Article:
2 out-of-favor gold favorites
Despite near-term problems, these gold miners have shining long-term prospects.
By Jack Adamo, Insiders Plus
Their problems will take a few quarters to resolve. However, if I've chosen well, we'll see all of these companies turn around significantly over the next few years and the interim drawdowns we've experienced will be forgotten.
Goldcorp, a company with a great long-term operating record, continues to struggle with production problems, as it has for several quarters.
Diluted earnings per share were down 50% year-over-year, yet the market thought that was good enough to push the shares up 7.7% this week.
The reason? The company made progress on some of its recent obstacles, among them the Red Lake mine in Ontario, one of the world's richest gold mines.
Red Lake's gold concentration is in the 16 grams per tonne range, among the highest I've ever seen. The Porcupine mine, also in Ontario, saw second quarter gold production increase 20% year-over-year to 74,900 ounces, driven by higher grades and recoveries.
At that rate, its production could be on a par with Red Lake in a couple of years. I can't say that will happen, but it's great to see that while Goldcorp works through its problems at Red Lake, it has strong backup from other sources.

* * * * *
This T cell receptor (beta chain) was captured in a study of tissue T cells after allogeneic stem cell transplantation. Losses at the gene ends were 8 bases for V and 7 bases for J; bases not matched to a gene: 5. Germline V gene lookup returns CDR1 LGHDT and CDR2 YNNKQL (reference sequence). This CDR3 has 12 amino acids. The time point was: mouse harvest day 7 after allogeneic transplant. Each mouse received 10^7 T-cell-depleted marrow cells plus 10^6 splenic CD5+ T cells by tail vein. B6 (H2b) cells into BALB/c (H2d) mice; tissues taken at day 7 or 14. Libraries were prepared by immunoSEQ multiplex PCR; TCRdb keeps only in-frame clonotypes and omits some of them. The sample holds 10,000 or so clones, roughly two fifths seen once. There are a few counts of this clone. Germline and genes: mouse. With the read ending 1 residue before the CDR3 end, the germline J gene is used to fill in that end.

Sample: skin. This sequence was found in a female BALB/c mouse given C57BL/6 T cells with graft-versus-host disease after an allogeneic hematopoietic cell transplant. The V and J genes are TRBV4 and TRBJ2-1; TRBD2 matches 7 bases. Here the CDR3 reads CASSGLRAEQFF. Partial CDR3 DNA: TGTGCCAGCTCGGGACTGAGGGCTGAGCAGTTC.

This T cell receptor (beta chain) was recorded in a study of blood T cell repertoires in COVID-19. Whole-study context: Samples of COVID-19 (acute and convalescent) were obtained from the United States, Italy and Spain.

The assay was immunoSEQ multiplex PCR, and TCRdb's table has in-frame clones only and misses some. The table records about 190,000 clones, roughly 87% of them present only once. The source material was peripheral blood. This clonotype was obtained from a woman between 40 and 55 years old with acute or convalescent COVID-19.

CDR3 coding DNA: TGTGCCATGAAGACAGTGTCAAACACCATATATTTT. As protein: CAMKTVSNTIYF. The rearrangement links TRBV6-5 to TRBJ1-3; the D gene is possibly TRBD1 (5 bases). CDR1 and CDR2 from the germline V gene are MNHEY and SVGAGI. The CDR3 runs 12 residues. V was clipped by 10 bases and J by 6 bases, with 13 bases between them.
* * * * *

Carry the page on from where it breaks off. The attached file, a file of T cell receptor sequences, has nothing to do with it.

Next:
In addition, new projects will soon come on line. At Pueblo Viejo in the Dominican Republic, initial production is expected in August. Construction is essentially complete and on schedule.
At the end of the second quarter, more than 16 million tonnes of ore were stockpiled, containing approximately 1.9 million gold ounces.
Given that there's a possibility that we're heading into another up-leg in the price of gold, and that Goldcorp is making good progress putting its ducks in a row, I'm putting it back in the buy column. Goldcorp is a buy up to $40.
Meanwhile, shares of Newmont Mining tumbled after reporting second-quarter profits fell to $0.56 a share, from $1.04 a share a year ago. Sales slipped 6.5%.
Newmont also trimmed its full year gold production estimate very slightly, citing lower production at its Tanami operations in Australia.
On the costs side, its capital expenditure target for the year was narrowed to $2.7 to $3 billion, from $3 to $3.3 billion, due to a delay in its Conga project in Peru, but that's not the kind of drop in expenses you want to see.
The delays have been due to protests against the mine. These are not labor strikes; they are protests by the surrounding community over fears of polluted water. Gold mining, like a lot of mining, is very water intensive.
The company is answering the concerns by building more dams to protect local water supplies. That will delay the opening of the mine and hurt results for a few quarters, but it isn't the end of the world.
The whole industry is having a bad year, but lower output, along with rampant money printing throughout the world, should boost gold prices next year.
By then, progress will have been made in some of these problem areas and we should see a very nice rebound in the prices of our miners.
In the meantime, our shares are still in the black and paying a nice dividend of 3%. Newmont Mining is a buy up to $48.
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